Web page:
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The Brief: Jan. 20, 2012

Gov. Rick Perry's departure from the presidential race on Thursday touched off the most tumultuous day yet of the 2012 election cycle.

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The Big Conversation:

Gov. Rick Perry's departure from the presidential race on Thursday touched off the most tumultuous day yet of the 2012 election cycle.

In an abruptly announced morning news conference, Perry said he had decided that there was "no viable path forward" for him as a presidential candidate. "The journey leads me back to Texas, neither discouraged nor disenchanted," he said, "but instead rewarded highly by the experience, and resolute to remain in the arena and in the service of my country."

Perry, flanked by his wife and son, said he had decided to endorse Newt Gingrich, whom he called a "conservative visionary who can transform our country."

The governor's endorsement came as several new South Carolina polls showed Gingrich moving ahead of Mitt Romney, who earlier on Thursday received the news that, according to newly certified results, he had placed second, not first, in the Jan. 3 Iowa caucuses. Romney just days ago appeared headed toward a likely victory in the South Carolina primary on Saturday, but new polling projections from The New York Times put his odds of winning at 38 percent, behind Gingrich at 62 percent.

But the good news for Gingrich collided with potentially damaging new allegations from his second wife, who said in an interview with ABC News that he had proposed an "open marriage" while they were together.

The allegations followed Gingrich to Thursday night's debate in North Charleston, where moderator John King of CNN began by asking the former House speaker to address his marital history. “I am appalled that you would begin a presidential debate on a topic like that," Gingrich shot back, eliciting booming applause from the raucous audience.

The other Texan in the race, Ron Paul, fought for attention as Gingrich traded barbs with Romney and Rick Santorum. But on the topic of the Gingrich controversy, the Texas congressman barely held back.

“Setting standards is important, and I’m glad my wife of 54 years is with me tonight,” Paul said.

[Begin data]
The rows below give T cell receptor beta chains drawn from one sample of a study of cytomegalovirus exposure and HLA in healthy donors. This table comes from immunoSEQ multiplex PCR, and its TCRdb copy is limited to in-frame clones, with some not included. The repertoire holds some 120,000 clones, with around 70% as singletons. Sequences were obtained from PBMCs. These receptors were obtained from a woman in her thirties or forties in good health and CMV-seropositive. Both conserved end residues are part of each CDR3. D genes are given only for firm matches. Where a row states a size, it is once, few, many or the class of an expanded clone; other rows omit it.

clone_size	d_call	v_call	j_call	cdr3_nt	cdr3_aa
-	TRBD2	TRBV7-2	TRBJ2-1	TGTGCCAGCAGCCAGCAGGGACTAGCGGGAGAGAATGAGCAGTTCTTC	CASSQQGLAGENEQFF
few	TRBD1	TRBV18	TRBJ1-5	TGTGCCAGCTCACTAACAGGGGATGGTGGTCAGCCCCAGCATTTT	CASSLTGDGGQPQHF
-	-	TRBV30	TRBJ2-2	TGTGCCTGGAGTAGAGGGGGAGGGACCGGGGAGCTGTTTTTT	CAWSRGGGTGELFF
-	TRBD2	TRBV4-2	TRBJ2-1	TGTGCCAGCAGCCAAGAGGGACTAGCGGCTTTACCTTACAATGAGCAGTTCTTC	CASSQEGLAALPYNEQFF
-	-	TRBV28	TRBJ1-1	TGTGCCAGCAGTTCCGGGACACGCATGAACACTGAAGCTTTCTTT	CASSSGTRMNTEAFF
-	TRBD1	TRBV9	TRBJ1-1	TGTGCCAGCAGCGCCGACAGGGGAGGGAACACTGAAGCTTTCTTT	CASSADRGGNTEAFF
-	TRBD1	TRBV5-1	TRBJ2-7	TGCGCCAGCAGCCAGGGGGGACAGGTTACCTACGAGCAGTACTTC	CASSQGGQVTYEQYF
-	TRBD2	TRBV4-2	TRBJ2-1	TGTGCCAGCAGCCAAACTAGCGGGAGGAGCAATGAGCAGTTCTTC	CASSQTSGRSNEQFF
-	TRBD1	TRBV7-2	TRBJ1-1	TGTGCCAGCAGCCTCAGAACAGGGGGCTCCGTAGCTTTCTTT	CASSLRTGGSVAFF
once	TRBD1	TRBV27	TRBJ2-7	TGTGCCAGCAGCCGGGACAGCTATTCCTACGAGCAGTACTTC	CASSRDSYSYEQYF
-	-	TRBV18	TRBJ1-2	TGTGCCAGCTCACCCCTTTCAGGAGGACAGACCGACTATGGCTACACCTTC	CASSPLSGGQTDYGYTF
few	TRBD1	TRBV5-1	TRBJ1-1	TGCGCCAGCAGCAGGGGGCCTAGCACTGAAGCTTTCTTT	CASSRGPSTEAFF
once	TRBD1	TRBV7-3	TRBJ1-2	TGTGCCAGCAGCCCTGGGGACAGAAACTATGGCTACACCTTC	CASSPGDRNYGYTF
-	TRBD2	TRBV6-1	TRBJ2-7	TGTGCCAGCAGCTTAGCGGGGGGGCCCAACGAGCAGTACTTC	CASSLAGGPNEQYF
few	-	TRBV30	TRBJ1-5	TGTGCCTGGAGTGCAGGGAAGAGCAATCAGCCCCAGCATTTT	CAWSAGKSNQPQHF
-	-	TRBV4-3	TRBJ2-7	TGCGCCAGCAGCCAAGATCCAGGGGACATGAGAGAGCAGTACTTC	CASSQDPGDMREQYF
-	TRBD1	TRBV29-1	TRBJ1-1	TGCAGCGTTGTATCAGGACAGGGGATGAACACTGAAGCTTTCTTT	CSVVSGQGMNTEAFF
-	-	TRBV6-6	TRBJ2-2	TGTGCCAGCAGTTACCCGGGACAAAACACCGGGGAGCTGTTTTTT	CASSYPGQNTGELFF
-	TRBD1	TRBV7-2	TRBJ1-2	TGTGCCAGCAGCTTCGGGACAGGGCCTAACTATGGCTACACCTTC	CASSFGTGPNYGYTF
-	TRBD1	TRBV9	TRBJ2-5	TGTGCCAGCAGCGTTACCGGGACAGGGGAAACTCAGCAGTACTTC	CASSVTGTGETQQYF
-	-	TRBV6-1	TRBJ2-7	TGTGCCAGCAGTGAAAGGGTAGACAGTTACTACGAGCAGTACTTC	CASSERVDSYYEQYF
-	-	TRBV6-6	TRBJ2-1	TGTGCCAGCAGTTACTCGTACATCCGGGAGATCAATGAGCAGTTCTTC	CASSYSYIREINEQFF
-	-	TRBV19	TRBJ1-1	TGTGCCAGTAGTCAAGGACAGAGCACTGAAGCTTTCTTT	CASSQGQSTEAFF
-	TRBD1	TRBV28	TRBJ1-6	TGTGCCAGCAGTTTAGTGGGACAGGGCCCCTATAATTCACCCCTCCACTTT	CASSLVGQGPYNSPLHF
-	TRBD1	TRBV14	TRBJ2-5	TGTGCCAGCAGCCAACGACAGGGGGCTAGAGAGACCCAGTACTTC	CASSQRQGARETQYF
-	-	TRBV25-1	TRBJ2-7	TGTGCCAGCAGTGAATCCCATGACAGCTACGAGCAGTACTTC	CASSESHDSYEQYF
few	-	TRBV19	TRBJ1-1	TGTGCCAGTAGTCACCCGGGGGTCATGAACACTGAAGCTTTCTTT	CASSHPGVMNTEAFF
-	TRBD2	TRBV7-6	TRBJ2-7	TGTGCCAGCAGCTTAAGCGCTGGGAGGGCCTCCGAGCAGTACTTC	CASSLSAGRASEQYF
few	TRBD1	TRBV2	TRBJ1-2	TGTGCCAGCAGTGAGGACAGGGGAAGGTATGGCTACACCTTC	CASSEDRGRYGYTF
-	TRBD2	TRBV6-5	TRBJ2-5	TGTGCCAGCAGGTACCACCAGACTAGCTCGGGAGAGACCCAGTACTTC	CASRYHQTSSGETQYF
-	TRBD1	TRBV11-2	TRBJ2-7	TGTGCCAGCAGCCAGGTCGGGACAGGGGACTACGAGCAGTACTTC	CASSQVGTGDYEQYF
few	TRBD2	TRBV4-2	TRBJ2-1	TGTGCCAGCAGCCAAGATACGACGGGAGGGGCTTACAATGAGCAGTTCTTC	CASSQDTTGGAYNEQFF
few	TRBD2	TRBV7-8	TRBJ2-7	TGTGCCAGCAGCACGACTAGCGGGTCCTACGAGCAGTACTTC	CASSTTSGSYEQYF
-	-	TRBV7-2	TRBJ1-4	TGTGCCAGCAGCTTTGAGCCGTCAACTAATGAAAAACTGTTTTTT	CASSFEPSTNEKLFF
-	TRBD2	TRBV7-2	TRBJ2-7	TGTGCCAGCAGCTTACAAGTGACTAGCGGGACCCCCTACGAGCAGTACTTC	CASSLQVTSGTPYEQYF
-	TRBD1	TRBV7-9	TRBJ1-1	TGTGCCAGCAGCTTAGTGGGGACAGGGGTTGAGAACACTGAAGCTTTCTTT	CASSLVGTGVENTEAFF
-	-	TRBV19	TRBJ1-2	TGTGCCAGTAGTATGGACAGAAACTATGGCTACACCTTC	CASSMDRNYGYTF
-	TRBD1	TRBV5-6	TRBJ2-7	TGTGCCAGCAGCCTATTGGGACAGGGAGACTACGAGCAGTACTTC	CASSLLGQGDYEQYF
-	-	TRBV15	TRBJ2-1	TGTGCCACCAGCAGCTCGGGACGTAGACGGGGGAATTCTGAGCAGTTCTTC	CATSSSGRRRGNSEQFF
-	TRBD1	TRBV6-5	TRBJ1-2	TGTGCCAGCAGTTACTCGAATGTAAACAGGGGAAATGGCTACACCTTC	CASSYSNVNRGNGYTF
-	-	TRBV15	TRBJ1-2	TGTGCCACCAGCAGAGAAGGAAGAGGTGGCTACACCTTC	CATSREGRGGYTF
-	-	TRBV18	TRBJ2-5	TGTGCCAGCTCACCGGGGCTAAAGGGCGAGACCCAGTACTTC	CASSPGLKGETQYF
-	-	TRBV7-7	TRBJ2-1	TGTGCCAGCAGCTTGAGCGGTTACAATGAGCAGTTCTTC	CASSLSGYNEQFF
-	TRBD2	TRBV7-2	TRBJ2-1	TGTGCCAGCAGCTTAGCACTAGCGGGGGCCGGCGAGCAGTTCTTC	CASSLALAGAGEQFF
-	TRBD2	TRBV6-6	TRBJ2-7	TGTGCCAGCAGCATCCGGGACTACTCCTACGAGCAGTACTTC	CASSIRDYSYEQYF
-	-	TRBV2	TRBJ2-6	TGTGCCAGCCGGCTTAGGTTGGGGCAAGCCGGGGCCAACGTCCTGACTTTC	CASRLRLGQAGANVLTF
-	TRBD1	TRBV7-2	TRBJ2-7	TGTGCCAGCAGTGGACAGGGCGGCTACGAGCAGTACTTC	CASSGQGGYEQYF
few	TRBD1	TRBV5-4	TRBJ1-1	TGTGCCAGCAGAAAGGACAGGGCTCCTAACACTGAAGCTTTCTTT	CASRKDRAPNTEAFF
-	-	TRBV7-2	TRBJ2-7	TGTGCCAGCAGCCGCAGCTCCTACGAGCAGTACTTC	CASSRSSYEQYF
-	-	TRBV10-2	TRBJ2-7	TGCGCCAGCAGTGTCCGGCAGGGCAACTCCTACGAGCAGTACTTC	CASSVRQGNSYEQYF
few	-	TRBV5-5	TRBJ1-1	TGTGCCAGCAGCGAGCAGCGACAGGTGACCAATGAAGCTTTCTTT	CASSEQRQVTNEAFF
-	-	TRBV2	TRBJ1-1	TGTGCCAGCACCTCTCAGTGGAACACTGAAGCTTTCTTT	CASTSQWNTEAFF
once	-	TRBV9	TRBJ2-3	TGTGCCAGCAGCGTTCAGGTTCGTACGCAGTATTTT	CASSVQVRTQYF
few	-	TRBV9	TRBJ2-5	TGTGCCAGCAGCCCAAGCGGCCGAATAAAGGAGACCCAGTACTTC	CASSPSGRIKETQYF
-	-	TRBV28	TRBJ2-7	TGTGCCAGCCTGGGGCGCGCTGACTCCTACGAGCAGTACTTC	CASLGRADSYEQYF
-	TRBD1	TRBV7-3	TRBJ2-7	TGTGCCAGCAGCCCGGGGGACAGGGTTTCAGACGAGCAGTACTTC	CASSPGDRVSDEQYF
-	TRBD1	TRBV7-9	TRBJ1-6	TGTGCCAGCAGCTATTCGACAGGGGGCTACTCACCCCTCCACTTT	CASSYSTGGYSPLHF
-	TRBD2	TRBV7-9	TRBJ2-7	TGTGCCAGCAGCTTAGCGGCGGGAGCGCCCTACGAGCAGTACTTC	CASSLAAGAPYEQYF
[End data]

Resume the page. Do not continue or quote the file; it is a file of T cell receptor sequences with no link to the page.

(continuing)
• So what's next for the Rick Perry? As the Tribune's Ross Ramsey writes, the governor — potential TV opportunities and cabinet positions aside — still has three years left in his term. But his federalism message still resonates — and could prove useful to the Republican Party past the 2012 elections.
  • The Texas Democratic Party has quietly settled a lawsuit over a Republican consultant’s effort in 2010 to get the Green Party on the state ballot, the Tribune's Emily Ramshaw reports. The Democratic Party, fearing that the effort would drain votes from its candidates, filed suit against a Republican consultant and a Republican-backed organization, among others, that led the effort. Democratic party officials said they couldn't discuss the litigation, but sources close to the party confirmed the settlement, which was buried in a campaign filing this week with the headline "confidential litigation settlement."
  • A federal judge on Thursday dismissed the National Rifle Association's effort to overturn a law barring 18- to 20-year-olds from carrying concealed handguns, the Austin American-Statesman reports. In his ruling, Judge Sam Cummings said "Texas has identified a legitimate state interest — public safety — and passed legislation that is rationally related to addressing that issue."
  • Johnson & Johnson agreed Thursday to pay Texas $158 million to settle a lawsuit alleging that the health care giant used faulty research and perks for health officials to get the schizophrenia drug Risperdal on an approved list of medications for the state's poorest patients. “Today’s agreement sends a strong message that the state will pursue those who defraud Texas taxpayers,” Attorney General Greg Abbott said. “Johnson & Johnson’s scheme to profit from the Medicaid program by overstating the safety and effectiveness of an expensive drug and improperly influencing officials ended up costing taxpayers millions of dollars.” The settlement amount makes the case the state's largest-ever Medicaid-fraud suit.

"This I know: I am not done fighting for the cause of conservatism. In fact I have only begun to fight."Rick Perry in his withdrawal speech on Thursday


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